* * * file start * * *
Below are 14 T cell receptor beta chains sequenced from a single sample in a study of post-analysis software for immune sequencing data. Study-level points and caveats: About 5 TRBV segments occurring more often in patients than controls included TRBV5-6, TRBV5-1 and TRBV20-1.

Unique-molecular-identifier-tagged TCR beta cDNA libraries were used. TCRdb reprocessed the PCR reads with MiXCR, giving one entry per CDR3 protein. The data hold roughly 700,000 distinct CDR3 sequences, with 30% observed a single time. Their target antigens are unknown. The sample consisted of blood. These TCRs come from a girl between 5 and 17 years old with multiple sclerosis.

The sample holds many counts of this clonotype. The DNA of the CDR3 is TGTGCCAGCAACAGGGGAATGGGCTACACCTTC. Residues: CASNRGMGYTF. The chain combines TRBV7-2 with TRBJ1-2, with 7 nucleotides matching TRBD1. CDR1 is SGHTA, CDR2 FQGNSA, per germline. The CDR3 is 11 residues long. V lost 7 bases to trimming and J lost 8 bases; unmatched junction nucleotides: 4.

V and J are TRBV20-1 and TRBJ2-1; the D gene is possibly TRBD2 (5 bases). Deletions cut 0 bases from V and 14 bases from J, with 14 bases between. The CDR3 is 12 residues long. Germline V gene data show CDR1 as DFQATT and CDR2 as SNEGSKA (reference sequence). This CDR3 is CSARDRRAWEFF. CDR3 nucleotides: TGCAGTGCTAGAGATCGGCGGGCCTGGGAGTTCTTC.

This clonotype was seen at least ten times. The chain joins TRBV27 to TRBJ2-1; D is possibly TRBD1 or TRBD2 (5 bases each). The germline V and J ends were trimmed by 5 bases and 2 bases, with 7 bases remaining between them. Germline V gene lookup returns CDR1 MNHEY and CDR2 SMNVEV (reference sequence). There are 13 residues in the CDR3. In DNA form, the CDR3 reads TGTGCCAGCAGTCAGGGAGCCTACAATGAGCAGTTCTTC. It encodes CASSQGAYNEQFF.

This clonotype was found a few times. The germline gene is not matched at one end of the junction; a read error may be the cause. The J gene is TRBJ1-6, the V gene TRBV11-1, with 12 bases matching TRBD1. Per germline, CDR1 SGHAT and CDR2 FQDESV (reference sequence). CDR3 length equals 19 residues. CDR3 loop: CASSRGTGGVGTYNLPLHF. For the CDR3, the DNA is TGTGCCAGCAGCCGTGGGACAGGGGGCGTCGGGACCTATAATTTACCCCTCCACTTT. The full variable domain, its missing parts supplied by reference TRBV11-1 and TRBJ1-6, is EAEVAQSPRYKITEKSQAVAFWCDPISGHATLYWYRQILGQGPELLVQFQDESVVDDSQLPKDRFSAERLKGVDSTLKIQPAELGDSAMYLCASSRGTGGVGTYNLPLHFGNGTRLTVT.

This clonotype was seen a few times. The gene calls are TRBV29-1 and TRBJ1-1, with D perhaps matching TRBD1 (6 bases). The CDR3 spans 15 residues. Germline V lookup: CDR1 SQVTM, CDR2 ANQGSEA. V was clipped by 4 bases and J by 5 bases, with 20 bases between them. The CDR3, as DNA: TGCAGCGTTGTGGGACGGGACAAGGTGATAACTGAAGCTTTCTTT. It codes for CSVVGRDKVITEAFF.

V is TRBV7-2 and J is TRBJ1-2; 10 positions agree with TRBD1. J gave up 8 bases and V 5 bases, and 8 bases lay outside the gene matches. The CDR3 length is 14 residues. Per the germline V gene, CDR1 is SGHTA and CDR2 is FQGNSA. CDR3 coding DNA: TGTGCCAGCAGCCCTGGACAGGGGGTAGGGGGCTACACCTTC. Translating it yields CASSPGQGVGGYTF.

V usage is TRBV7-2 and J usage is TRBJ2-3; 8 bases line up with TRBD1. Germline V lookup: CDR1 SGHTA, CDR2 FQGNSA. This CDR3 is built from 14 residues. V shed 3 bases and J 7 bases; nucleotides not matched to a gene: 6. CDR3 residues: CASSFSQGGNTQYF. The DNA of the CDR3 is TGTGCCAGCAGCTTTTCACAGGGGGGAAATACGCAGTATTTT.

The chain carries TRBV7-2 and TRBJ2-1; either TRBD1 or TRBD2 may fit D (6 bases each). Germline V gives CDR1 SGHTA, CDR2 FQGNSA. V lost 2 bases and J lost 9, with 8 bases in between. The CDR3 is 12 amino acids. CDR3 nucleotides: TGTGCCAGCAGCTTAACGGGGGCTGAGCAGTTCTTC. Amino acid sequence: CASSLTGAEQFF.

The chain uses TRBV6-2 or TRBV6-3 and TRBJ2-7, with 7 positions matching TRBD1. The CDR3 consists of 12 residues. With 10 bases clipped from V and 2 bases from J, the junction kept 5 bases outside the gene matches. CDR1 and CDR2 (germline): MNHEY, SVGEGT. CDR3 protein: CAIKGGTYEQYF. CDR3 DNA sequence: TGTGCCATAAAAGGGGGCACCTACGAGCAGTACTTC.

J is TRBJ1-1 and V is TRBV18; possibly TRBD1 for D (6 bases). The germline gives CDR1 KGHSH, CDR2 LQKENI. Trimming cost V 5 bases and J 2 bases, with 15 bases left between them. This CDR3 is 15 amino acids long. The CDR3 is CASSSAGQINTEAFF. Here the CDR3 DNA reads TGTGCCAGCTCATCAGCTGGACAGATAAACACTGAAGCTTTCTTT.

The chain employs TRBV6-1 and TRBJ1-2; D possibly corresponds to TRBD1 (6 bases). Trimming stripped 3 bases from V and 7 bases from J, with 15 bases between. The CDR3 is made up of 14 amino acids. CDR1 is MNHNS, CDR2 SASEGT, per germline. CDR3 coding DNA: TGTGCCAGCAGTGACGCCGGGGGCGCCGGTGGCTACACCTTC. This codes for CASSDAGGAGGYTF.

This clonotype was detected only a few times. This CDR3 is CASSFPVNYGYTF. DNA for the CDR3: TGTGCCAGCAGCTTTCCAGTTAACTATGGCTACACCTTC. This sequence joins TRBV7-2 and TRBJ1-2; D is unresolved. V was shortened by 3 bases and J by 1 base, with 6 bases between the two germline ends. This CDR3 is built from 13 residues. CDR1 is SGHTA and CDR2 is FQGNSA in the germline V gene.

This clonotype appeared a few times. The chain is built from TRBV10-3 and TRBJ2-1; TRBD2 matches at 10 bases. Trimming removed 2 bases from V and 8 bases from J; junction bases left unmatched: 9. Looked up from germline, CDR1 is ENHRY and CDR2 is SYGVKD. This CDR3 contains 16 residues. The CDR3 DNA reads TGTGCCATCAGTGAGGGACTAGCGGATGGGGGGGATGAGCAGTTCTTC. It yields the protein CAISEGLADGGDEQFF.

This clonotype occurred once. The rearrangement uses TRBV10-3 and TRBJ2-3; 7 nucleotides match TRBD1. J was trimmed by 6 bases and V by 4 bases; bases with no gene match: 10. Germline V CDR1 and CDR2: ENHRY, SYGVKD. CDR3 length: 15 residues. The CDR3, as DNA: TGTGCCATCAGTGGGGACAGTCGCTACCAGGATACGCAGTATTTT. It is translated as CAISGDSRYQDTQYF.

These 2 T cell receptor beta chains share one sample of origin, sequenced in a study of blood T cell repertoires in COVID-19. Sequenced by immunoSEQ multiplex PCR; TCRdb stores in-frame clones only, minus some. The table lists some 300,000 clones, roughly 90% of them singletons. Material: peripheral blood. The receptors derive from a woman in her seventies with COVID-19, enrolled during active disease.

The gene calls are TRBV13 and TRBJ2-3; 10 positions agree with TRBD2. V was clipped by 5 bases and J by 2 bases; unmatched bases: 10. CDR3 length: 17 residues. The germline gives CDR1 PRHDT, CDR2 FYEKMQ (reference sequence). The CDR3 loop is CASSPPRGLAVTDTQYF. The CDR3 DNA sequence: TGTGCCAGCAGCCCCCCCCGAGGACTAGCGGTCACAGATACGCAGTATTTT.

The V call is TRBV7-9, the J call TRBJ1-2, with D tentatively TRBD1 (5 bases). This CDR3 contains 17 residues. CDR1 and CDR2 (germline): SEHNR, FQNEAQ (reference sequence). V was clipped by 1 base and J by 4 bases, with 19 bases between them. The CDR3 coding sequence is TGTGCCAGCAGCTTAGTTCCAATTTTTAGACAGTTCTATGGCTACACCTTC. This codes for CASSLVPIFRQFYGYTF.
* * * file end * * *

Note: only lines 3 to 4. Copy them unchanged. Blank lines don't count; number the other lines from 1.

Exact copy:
The sample holds many counts of this clonotype. The DNA of the CDR3 is TGTGCCAGCAACAGGGGAATGGGCTACACCTTC. Residues: CASNRGMGYTF. The chain combines TRBV7-2 with TRBJ1-2, with 7 nucleotides matching TRBD1. CDR1 is SGHTA, CDR2 FQGNSA, per germline. The CDR3 is 11 residues long. V lost 7 bases to trimming and J lost 8 bases; unmatched junction nucleotides: 4.

V and J are TRBV20-1 and TRBJ2-1; the D gene is possibly TRBD2 (5 bases). Deletions cut 0 bases from V and 14 bases from J, with 14 bases between. The CDR3 is 12 residues long. Germline V gene data show CDR1 as DFQATT and CDR2 as SNEGSKA (reference sequence). This CDR3 is CSARDRRAWEFF. CDR3 nucleotides: TGCAGTGCTAGAGATCGGCGGGCCTGGGAGTTCTTC.